"Russia,” the proverb has it, “hinges on the Ivanovs.” (Rossiya na Ivanovykh derzhitsya.)
In the case of Russia’s Olympic experience at Salt Lake City, the men’s cross-country medal hopes hinged on Mikhail Ivanov. A bronze medalist in the 2001 World Championships and widely predicted (including in the pages of Russian Life) to medal at Salt Lake, Ivanov won a silver medal outright in the 50 km men’s classic marathon race.
Then, days after Russia’s Olympic experience was embittered by the pairs ice skating scandal and a doping scandal in women’s cross-country skiing, Ivanov was upgraded to the gold after Spain’s Johan Muhlegg was found to have been using performance-enhancing drugs.
The last time Russia won a gold in men’s Nordic Skiing was 14 years ago in Calgary, in the men’s relay. The last time Russia (well, the USSR) won a gold in the 50 km event was at Lake Placid in 1980, when Nikolai Zimyatov took the top honor.
To his credit, Ivanov found some good words for Muhlegg, saying “as a fellow human being, I feel sorry for Muhlegg. After all, he is a great racer.”
Unfortunately, unlike in the case of Canadian skaters Sale and Pelletier, for whom the organizers did a whole remake of the awards ceremony to bestow a second gold medal in that event, Ivanov’s ceremony was decidedly low-key. It looked more like “an exchange of badges,” the young skier joked. “They said, ‘Like it? OK, take it.’ The awarding of the silver medal, which I received from the hands of Juan Antonio Samaranch [former IOC president] was a totally different matter. I wish I could have kept the silver.”
Ivanov was met at Moscow’s Sheremetevo Airport by his mother and a bevy of journalists and fans. At an impromptu press-conference, Ivanov told the enthusiastic crowd he was happy to be back home, but, like all his teammates, he said he returned from Salt Lake with a bitter after-taste, regretting that “these Olympics lacked the main thing—the Olympic spirit.”
Even so, Ivanov’s trademark smile rarely ebbed. Reliving his 50 km race, which he lead from the outset, he said “the main thing was not to speed up the rhythm too much,” as in high altitudes, one has to be cautious about accelerating too early. The hardest part of the race, he said, was at the midway point, when “the weather warmed up,” the track became wet and skis no longer glided along the snow as well. “In order to preserve my speed at this point, I had to use the poles, pushing off harder, and that ate up lots of extra energy.”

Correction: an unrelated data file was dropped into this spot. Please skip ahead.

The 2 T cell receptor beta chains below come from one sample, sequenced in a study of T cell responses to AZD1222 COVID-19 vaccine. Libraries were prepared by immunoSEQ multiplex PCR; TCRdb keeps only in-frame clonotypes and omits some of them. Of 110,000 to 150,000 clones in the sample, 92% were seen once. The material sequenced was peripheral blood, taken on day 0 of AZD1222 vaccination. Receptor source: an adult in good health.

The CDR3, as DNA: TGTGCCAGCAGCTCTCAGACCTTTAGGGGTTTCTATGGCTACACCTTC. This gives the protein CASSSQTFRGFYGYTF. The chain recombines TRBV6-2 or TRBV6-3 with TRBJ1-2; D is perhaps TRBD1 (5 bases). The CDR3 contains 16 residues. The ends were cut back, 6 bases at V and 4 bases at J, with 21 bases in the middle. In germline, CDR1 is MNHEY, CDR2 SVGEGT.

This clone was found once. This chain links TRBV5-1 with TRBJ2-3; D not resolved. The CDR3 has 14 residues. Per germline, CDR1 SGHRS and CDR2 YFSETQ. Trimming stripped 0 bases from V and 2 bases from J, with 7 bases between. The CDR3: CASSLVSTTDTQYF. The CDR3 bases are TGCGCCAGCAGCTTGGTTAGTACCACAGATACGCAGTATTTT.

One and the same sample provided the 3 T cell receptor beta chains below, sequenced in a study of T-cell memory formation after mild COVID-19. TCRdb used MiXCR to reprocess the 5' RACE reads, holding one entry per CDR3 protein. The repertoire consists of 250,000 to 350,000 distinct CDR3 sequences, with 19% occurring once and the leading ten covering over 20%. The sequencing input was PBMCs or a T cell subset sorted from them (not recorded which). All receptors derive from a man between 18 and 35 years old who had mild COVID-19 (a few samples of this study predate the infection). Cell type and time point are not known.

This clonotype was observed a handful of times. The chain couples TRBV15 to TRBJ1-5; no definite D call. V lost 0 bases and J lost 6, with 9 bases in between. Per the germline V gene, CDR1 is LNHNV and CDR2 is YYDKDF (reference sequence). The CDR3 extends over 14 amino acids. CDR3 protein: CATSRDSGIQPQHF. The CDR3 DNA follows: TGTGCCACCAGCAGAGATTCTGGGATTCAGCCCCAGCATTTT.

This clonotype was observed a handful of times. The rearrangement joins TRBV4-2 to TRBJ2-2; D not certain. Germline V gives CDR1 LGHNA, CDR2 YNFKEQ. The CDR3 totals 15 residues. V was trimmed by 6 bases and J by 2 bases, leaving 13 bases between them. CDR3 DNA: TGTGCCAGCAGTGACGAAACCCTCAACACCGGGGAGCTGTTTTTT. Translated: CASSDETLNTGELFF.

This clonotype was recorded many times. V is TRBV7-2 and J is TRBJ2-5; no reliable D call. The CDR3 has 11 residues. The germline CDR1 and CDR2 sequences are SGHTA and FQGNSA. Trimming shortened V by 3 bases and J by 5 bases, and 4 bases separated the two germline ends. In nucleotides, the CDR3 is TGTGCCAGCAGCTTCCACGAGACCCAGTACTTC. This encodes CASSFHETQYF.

Before Ivanov’s race even began, the hopes of an entire town made themselves felt upon his young shoulders. In his hometown of Ostrov, Pskov region, the locals were all glued to their TV screens. Ivanov said that, after the first poor results by Russia’s men’s skiing team, he received a phone call from Ostrov, telling him that the whole town was “virtually mourning.” “After this,” Ivanov said, “you will understand that I was required to win an Olympic medal.”
The ever-smiling Ostrov native will turn 25 in November of this year. That means that, by the time the next Winter Olympic Games are held in Torino, Italy, Ivanov will be just 28. By any standard, it is a prime age for a Nordic skier to reach the peak of his career. And, should he bring home the gold from Torino, this time Ivanov will get to hear what he said he wanted so badly to hear after his race in Salt Lake City: the Russian national anthem.
Russian Life is a 29-year-young, award-winning publishing house that creates a bimonthly magazine, books, maps, and other products for Russophiles the world over.
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